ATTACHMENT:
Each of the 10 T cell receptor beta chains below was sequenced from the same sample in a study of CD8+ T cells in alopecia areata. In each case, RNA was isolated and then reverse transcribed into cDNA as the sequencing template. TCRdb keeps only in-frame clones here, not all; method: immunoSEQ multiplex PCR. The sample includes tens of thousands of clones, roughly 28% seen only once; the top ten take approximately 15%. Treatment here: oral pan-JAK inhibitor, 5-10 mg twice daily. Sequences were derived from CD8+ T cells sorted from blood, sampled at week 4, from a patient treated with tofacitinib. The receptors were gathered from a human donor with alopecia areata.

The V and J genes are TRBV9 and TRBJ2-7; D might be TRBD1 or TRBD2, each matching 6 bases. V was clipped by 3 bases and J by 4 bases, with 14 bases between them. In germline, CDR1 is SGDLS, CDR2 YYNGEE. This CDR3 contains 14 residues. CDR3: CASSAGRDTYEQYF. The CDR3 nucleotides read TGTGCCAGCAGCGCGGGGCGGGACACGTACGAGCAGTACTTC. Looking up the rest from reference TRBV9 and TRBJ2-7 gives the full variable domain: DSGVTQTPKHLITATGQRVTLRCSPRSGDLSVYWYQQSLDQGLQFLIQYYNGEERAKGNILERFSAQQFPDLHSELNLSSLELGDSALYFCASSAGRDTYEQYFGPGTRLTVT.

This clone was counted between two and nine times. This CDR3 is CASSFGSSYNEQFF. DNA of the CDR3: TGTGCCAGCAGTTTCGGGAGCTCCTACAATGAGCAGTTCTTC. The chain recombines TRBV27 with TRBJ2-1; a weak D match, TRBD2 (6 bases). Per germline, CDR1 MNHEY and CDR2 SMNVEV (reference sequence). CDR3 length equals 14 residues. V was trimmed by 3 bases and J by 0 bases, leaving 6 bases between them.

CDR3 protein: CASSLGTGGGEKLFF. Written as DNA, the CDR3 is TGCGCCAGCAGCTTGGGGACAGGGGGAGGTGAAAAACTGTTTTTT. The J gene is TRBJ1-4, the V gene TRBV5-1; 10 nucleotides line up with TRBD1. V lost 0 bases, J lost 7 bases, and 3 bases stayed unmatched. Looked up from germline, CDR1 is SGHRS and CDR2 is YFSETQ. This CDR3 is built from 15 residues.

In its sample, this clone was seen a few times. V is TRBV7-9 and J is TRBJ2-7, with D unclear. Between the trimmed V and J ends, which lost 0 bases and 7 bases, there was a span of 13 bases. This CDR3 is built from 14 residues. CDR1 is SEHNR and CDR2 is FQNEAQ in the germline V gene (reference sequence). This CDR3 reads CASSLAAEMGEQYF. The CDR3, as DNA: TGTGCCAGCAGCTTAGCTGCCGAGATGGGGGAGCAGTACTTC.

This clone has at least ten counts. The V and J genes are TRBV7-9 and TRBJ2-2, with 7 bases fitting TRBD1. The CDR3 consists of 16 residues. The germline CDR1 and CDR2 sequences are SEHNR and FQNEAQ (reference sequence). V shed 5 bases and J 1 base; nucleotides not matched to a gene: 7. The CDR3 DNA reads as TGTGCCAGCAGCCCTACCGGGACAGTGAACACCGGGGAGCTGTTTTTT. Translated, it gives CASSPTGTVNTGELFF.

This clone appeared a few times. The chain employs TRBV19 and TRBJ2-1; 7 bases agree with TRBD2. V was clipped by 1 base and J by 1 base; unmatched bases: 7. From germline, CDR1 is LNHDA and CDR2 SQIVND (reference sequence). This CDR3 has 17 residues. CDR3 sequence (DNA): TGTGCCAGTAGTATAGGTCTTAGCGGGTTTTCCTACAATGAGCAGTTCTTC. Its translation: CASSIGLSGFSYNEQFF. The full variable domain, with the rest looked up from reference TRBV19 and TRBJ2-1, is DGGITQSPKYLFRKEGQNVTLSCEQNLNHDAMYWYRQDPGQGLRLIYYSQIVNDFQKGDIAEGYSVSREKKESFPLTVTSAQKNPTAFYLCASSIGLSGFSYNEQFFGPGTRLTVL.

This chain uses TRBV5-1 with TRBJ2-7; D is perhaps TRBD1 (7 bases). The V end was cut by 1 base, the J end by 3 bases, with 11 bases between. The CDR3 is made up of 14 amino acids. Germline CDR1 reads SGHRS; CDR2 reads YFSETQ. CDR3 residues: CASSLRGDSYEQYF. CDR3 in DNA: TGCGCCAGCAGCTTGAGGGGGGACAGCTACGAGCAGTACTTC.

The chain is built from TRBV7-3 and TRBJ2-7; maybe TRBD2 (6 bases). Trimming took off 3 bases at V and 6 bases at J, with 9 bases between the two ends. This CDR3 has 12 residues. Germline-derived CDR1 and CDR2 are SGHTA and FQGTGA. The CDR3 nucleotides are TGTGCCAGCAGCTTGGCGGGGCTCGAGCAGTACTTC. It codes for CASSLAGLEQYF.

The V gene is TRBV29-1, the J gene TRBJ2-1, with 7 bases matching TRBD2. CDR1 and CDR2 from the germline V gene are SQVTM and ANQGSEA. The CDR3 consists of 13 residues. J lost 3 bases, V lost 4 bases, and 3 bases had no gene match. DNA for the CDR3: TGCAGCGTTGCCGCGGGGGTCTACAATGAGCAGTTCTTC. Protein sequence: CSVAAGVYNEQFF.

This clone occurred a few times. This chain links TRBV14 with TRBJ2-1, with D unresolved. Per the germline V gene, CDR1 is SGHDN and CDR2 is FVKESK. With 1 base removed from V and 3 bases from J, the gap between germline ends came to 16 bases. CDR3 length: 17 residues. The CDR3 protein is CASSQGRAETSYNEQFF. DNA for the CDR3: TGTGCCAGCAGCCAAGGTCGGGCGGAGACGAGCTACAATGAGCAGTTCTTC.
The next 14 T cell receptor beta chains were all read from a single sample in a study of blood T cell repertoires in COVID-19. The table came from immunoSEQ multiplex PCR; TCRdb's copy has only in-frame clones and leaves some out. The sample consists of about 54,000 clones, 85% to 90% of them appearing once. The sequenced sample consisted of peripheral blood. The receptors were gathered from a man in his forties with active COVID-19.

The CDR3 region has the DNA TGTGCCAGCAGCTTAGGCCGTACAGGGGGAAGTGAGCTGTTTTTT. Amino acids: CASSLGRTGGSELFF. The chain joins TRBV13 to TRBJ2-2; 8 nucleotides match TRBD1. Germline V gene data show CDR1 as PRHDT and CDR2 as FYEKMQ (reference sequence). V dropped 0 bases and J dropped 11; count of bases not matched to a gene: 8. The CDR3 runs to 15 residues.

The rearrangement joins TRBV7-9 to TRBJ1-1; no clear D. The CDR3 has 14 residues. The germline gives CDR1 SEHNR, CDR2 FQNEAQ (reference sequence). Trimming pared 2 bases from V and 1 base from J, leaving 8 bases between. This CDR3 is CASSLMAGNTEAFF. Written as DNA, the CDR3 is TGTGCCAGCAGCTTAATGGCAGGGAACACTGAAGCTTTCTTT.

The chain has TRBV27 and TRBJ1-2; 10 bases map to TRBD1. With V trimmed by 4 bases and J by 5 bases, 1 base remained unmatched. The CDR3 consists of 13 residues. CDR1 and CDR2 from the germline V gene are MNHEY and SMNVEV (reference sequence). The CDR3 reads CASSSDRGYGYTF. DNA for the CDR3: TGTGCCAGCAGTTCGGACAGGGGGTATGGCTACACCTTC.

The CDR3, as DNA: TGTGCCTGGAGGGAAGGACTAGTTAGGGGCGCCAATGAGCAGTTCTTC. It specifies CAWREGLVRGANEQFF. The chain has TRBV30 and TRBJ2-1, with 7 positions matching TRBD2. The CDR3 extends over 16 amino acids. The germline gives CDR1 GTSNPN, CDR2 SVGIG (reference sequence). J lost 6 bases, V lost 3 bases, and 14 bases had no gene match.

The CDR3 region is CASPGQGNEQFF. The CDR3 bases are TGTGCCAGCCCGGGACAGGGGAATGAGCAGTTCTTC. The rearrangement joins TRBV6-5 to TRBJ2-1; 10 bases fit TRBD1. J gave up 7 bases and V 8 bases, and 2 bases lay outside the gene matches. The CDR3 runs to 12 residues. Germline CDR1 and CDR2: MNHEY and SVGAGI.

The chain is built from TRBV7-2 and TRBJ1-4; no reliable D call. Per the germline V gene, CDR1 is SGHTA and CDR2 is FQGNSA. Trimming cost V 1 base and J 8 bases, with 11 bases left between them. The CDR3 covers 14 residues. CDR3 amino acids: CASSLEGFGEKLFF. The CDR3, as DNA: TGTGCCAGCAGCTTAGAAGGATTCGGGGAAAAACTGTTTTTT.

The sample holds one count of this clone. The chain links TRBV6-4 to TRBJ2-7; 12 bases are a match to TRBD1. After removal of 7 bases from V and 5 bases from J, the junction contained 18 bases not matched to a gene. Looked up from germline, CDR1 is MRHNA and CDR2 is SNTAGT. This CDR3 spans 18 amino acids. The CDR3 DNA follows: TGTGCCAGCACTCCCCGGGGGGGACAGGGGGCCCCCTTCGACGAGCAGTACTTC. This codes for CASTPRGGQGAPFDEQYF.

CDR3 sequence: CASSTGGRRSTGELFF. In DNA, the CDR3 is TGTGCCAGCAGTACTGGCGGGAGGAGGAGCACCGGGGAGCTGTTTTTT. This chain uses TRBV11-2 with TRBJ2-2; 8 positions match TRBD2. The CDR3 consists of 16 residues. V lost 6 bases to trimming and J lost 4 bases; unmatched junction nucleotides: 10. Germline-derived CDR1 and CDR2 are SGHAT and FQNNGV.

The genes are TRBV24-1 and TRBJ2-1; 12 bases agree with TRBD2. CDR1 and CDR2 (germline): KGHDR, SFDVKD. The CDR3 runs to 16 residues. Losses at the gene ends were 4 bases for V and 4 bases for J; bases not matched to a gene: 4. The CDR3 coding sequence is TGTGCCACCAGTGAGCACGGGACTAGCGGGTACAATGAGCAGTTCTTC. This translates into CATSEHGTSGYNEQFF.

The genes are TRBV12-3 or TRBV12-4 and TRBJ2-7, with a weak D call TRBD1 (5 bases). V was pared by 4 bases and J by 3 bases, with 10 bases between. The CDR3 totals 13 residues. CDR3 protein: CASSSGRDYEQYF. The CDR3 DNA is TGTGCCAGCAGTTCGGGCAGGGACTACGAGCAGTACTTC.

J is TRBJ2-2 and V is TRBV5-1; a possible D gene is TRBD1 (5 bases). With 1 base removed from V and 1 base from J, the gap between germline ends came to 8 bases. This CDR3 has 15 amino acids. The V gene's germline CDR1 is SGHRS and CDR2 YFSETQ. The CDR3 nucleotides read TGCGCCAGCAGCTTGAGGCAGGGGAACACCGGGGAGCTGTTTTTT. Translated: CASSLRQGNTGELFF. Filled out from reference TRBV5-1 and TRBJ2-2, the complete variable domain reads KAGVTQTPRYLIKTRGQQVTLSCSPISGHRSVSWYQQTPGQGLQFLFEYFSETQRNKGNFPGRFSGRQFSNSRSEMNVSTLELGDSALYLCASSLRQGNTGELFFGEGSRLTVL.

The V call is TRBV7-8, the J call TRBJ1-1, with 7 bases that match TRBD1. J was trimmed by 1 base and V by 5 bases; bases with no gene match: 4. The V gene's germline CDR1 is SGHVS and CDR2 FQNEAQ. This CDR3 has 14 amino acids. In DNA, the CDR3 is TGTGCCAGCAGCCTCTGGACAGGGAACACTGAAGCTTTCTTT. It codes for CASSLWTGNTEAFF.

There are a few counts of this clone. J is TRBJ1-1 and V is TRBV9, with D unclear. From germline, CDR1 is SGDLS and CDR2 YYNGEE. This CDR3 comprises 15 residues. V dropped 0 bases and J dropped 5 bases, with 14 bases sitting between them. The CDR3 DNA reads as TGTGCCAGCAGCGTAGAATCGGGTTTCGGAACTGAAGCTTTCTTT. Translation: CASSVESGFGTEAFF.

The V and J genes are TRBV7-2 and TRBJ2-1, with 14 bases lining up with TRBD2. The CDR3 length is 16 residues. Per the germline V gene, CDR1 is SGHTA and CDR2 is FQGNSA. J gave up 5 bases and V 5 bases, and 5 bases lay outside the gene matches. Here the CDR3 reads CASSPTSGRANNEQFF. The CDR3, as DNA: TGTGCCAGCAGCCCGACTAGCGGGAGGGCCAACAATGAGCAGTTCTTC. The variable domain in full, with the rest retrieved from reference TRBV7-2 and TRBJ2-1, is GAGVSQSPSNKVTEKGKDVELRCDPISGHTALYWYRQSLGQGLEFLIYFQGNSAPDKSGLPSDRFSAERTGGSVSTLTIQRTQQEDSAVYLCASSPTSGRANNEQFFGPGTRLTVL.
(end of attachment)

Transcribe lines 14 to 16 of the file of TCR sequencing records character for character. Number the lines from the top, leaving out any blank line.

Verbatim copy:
The rearrangement joins TRBV7-9 to TRBJ1-1; no clear D. The CDR3 has 14 residues. The germline gives CDR1 SEHNR, CDR2 FQNEAQ (reference sequence). Trimming pared 2 bases from V and 1 base from J, leaving 8 bases between. This CDR3 is CASSLMAGNTEAFF. Written as DNA, the CDR3 is TGTGCCAGCAGCTTAATGGCAGGGAACACTGAAGCTTTCTTT.

The chain has TRBV27 and TRBJ1-2; 10 bases map to TRBD1. With V trimmed by 4 bases and J by 5 bases, 1 base remained unmatched. The CDR3 consists of 13 residues. CDR1 and CDR2 from the germline V gene are MNHEY and SMNVEV (reference sequence). The CDR3 reads CASSSDRGYGYTF. DNA for the CDR3: TGTGCCAGCAGTTCGGACAGGGGGTATGGCTACACCTTC.

The CDR3, as DNA: TGTGCCTGGAGGGAAGGACTAGTTAGGGGCGCCAATGAGCAGTTCTTC. It specifies CAWREGLVRGANEQFF. The chain has TRBV30 and TRBJ2-1, with 7 positions matching TRBD2. The CDR3 extends over 16 amino acids. The germline gives CDR1 GTSNPN, CDR2 SVGIG (reference sequence). J lost 6 bases, V lost 3 bases, and 14 bases had no gene match.